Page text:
Today is the 81st birthday of the great Leo Baxendale, the original artist and creator of The Bash Street Kids, Little Plum, and Minnie the Minx for The Beano back in the 1950s, and many characters for other comics such as Grimly Feendish and Willy the Kid.
It's no hyperbole to say that Leo is the most influential artist in British humour comics over the past 60 years. Even today, long after Leo retired from traditional children's comics, his style is still evident in the pages of The Beano and other comics. His strips were certainly a big influence on my work and that of artists such as David Sutherland, Tom Paterson and Nigel Parkinson.
It's hard to imagine how British comics would have developed without Leo's massive input. Admittedly the style of comics was already changing in the 1950s, away from the wonderful Roy Wilson style and towards an equally wonderful and more mischievous Davy Law style but Leo pushed comics even further into a more modern and anti-authoritarian direction. (Davy's radically energetic work on Dennis the Menace was the key that inspired Leo to submit work to The Beano in 1953.) The combination of Davy Law, Leo Baxendale, and Ken Reid changed the face of The Beano in the Fifties, and when Leo was invited by Odhams to create a "Super Beano" in the form of Wham! in 1964 his style influenced a generation of new artists such as Mike Lacey and Graham Allen.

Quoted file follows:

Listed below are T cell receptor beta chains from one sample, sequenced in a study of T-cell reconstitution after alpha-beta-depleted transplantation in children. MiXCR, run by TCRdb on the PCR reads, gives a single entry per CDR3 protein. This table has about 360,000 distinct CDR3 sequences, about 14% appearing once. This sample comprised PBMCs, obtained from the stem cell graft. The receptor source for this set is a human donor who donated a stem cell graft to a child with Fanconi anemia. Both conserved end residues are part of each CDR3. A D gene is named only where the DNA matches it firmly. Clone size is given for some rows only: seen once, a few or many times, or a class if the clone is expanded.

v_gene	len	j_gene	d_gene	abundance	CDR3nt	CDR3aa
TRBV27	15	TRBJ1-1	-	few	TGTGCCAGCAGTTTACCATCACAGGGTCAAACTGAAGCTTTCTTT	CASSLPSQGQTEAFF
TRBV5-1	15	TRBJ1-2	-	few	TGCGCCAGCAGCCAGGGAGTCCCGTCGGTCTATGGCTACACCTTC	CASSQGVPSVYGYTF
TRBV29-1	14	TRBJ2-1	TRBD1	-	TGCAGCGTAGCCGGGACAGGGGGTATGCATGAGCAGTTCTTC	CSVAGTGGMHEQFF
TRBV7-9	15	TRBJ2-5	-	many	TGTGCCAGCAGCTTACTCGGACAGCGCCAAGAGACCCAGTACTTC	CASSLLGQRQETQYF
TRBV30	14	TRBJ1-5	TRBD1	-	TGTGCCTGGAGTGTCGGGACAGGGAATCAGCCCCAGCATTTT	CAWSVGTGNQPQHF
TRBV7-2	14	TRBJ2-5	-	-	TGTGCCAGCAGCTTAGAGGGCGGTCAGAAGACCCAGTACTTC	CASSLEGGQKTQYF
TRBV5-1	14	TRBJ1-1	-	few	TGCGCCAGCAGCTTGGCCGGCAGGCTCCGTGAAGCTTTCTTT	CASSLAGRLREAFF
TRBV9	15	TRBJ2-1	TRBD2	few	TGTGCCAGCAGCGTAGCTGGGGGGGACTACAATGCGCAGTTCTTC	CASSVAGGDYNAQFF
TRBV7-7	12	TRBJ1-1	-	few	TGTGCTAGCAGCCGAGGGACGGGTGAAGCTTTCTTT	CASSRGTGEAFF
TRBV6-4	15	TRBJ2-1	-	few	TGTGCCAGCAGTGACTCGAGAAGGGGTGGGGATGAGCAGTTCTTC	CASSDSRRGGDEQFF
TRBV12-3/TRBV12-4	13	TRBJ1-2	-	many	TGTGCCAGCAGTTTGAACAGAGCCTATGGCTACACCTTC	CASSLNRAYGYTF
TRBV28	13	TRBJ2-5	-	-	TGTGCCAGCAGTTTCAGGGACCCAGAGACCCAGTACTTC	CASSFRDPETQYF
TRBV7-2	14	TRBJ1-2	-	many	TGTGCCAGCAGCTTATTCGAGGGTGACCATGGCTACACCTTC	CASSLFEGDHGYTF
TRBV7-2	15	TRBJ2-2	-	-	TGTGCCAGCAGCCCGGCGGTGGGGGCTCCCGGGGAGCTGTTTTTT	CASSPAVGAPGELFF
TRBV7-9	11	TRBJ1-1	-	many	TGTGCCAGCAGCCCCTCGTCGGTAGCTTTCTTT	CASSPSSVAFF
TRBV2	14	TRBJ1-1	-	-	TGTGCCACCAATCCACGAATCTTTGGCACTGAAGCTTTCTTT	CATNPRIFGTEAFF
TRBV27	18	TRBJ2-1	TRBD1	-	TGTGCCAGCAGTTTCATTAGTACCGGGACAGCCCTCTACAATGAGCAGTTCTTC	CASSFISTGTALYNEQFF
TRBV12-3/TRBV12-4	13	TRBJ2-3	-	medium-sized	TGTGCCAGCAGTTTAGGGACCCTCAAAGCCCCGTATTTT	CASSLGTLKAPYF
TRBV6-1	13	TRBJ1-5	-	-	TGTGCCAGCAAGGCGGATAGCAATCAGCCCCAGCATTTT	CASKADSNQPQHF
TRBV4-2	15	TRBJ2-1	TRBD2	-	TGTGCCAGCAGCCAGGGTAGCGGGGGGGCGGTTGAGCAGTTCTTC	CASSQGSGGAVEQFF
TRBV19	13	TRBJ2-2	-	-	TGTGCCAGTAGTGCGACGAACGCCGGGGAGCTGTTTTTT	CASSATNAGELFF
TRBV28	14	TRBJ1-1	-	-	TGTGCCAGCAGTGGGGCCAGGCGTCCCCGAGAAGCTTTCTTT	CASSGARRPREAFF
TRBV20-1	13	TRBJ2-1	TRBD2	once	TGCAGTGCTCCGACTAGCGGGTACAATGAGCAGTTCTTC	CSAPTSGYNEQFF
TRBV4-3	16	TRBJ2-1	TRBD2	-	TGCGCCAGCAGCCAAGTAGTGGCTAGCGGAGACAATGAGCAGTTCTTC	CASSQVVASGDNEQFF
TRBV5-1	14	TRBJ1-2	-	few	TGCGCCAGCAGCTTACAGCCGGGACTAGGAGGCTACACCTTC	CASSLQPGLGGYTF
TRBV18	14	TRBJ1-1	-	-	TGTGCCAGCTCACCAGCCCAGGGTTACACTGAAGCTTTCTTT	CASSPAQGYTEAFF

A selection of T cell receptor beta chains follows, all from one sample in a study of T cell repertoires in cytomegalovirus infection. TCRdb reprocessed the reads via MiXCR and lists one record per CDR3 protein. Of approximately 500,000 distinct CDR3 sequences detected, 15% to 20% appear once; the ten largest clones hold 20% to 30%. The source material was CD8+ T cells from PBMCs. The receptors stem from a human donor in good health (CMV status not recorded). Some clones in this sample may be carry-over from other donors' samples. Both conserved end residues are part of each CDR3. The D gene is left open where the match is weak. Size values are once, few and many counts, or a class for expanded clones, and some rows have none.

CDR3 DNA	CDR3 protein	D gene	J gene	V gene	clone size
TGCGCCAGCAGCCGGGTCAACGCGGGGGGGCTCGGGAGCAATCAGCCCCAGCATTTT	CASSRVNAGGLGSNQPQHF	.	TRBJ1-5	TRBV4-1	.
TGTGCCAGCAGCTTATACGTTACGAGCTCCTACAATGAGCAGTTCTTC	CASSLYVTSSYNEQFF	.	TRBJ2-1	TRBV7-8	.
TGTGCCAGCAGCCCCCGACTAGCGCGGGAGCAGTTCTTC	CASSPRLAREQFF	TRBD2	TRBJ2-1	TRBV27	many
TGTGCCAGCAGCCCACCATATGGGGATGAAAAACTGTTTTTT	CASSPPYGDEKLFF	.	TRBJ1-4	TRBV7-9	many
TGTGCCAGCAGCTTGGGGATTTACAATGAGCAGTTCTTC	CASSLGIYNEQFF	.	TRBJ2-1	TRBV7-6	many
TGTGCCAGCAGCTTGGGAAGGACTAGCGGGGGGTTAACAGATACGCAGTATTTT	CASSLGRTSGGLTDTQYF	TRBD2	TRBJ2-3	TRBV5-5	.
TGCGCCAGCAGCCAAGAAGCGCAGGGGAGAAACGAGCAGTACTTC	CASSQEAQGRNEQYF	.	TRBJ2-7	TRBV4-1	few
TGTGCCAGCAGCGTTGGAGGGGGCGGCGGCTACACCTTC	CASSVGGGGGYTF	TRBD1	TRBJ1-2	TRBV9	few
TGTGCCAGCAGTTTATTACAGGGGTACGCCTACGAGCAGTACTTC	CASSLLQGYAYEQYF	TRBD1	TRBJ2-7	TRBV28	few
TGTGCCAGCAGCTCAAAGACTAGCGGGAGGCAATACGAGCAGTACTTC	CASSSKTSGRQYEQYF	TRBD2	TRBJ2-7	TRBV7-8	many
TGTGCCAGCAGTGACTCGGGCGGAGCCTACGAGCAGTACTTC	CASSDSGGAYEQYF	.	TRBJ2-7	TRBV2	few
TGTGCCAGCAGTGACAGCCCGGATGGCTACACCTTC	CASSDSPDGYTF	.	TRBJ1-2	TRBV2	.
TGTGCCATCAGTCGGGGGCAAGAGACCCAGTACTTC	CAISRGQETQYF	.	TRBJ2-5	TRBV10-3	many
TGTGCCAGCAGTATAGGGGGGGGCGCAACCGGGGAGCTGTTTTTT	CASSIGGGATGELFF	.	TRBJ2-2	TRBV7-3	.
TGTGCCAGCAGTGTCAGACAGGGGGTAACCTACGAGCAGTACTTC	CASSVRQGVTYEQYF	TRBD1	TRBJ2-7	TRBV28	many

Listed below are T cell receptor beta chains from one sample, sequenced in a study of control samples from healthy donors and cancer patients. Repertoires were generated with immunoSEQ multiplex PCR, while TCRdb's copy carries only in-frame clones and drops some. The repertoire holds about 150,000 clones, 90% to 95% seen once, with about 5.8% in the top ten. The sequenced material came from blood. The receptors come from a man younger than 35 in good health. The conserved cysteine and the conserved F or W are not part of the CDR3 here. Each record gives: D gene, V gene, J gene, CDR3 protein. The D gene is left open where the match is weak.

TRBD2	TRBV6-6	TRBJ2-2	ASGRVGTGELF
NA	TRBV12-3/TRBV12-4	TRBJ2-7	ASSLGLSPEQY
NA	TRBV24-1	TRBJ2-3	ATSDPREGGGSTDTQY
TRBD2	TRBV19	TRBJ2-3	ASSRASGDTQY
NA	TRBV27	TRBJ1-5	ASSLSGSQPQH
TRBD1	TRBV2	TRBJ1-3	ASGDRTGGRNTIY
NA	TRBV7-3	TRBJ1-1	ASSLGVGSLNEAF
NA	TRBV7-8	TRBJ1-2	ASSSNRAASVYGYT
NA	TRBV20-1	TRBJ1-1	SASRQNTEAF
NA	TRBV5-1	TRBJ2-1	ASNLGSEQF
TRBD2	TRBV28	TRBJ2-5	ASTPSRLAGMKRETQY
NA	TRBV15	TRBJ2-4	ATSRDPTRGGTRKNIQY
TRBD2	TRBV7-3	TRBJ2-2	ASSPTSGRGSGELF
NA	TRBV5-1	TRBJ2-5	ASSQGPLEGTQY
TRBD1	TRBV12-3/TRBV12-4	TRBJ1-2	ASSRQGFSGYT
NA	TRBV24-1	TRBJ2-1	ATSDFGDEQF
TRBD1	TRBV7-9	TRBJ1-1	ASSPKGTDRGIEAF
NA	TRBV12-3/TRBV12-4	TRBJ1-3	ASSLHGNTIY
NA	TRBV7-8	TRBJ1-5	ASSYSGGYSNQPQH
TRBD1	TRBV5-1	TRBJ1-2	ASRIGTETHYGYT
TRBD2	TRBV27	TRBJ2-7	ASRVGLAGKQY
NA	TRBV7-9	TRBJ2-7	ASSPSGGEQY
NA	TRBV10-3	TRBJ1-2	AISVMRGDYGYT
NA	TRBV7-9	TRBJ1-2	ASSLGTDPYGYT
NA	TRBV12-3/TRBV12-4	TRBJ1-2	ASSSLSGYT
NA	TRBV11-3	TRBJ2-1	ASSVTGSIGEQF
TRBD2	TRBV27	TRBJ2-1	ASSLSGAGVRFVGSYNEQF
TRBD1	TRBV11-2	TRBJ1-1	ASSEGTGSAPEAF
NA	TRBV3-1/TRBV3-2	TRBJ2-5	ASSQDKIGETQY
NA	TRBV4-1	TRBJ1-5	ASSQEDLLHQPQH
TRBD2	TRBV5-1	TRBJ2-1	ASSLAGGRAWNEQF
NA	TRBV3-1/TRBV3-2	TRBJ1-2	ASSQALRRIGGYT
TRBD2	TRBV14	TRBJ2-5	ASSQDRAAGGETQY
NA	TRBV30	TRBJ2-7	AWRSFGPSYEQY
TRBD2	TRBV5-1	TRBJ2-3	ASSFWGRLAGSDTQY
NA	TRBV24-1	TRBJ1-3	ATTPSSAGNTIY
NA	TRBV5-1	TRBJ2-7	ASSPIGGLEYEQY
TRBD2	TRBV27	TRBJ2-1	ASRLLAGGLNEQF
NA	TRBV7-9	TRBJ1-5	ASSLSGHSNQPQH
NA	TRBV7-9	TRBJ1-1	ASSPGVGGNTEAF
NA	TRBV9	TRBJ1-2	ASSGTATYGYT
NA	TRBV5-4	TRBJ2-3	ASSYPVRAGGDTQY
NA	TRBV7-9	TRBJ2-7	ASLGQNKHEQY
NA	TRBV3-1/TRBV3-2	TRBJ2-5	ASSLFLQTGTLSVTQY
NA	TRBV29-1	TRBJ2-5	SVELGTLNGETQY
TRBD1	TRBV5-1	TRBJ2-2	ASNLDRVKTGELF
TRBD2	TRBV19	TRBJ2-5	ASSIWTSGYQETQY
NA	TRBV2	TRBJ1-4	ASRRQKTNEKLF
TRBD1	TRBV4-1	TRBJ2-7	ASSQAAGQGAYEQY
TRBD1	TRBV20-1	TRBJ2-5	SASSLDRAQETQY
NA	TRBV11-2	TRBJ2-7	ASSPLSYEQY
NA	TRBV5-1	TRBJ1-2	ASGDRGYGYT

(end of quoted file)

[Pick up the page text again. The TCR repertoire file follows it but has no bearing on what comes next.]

Leo left traditional comics in 1975, moving on to create books such as Willy the Kid and Thrrp!, and to write his autobiography It's a Very Funny Business and books such as The Encroachment and On Comedy. He also created a new strip, I Love You Baby Basil for The Guardian in 1990.
Today he still maintains a website for his Reaper Books imprint which you can find here:
Happy Birthday to Leo, the king of comics.
Illustrations on this item all by Leo Baxendale: A title page from The Beano Book 1960; an early Eagle-Eye strip from Wham! No.3 (July 4th 1964); cover to Smash! No.4 (1966); Willy the Kid Book 1 covers (1976), and an unusual one-off strip, Whodunnit, from The Beano Book 1960. Here's the solution below...